I have raved about Ajania pacifica (Silver and Gold Chrysanthemum) before, but in case you missed it, I like its semi-evergreen nature, ease of growth, drought tolerance, late bloom time, and I especially appreciate its foliage. Behind it is another favorite perennial, Amsonia hubrichtii (Blue Star Amsonia) which should be grown for its ferny foliage which turns gold in the fall. However, in my opinion you can keep its skim milk blue flowers. Coming up through my patch of Ajania is another favorite, Salvia leucantha (Mexican Bush Sage).
The Amsonia foliage also does a good job at backing up the still showy flowers of Cuphea 'David Verity', which has been blooming non-stop since May.
Another plant I appreciate just for its foliage is Arum italicum (Italian Arum).
Arbutus unedo 'Compacta' (Compact Strawberry Tree) could be grown for either one of its traits. It is evergreen, drought tolerant, has beautiful bark, has delicate white flowers and edible fruit (if you are hungry, really, really hungry).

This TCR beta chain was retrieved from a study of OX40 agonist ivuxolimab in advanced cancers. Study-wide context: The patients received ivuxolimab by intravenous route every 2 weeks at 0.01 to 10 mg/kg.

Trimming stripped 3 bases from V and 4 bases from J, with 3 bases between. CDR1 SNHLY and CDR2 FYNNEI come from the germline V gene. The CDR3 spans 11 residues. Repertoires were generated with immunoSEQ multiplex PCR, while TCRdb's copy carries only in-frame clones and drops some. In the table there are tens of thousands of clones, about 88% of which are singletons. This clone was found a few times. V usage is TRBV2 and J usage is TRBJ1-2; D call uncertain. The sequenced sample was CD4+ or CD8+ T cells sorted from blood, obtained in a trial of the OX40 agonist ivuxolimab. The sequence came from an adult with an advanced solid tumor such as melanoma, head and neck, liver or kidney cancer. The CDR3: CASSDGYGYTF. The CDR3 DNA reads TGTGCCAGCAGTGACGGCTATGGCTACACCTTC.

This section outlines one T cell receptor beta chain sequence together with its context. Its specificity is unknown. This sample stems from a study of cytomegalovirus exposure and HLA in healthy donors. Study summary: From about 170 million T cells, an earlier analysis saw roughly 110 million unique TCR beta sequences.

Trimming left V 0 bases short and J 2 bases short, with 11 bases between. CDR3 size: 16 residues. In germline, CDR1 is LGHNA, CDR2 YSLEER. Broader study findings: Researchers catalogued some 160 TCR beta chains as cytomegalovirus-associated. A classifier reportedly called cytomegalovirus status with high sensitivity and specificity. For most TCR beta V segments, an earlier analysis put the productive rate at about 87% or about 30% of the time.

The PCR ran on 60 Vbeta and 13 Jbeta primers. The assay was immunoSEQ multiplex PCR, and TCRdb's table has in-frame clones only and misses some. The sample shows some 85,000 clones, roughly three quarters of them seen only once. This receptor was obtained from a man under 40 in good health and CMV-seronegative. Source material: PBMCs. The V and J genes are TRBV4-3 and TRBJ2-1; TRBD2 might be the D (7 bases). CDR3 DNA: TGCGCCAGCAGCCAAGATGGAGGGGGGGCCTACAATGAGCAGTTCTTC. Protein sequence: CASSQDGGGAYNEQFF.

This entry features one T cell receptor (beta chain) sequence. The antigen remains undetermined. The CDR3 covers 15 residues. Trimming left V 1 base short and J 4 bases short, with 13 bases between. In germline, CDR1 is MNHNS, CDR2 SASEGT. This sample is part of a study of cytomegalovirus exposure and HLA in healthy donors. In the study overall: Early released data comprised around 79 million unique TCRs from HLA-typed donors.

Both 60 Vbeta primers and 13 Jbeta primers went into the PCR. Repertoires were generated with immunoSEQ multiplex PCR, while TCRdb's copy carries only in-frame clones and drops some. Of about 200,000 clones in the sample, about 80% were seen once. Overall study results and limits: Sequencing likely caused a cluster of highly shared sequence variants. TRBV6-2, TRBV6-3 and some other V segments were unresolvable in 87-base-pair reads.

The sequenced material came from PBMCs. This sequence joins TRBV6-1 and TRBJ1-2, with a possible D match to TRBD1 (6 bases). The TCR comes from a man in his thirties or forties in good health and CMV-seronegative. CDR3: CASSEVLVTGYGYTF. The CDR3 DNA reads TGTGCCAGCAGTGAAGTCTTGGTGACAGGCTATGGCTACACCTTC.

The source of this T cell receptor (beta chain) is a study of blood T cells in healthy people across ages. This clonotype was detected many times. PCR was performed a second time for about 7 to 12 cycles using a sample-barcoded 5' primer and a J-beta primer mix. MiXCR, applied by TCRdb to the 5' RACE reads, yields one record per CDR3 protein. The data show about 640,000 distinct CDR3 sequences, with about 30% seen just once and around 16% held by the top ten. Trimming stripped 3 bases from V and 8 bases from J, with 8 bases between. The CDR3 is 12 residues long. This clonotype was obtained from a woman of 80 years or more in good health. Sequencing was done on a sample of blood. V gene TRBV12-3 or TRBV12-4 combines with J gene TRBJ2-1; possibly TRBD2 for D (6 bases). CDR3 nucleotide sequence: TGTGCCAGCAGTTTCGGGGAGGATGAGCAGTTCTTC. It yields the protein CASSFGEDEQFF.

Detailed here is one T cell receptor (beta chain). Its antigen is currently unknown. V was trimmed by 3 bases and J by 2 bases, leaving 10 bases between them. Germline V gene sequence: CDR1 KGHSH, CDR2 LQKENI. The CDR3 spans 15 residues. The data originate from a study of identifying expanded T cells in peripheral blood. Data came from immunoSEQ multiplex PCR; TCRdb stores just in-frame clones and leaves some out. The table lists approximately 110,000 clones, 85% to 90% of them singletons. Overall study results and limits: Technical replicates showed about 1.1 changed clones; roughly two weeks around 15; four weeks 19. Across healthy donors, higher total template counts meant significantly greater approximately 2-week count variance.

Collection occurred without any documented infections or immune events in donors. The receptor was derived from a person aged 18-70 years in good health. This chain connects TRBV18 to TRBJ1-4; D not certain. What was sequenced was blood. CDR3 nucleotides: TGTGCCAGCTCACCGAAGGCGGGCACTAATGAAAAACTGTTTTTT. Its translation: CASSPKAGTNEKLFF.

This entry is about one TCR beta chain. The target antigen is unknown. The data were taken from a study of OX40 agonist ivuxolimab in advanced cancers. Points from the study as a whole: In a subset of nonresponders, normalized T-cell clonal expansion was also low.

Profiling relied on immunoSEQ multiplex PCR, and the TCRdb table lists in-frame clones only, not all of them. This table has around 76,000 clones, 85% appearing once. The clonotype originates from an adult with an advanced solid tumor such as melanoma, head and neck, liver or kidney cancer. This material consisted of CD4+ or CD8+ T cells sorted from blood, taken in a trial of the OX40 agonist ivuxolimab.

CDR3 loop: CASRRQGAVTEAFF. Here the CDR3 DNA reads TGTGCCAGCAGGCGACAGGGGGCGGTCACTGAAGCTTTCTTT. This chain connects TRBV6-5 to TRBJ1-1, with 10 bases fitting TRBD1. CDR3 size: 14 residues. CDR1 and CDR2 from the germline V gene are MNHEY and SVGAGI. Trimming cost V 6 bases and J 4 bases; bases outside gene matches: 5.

November would probably qualify as the most melancholy month, but for the blooming Camellia sasanqua. Camellias make winter bearable. The following are 'Autumn Rocket' (2), 'Kanjiro' and 'Yuletide'.
Now that all of the look-at-me summer annuals have either been pulled or are frozen, some of my subtler evergreens can be appreciated. This pair is Ilex cornuta 'O'Spring' (O'Spring Chinese Holly) and Danae racemosa (Poet's Laurel).
To see how the changing season is treating other people's gardens, visit Carol at May Dreams Gardens, who graciously hosts Garden Bloggers Bloom Day on the 15th of each month.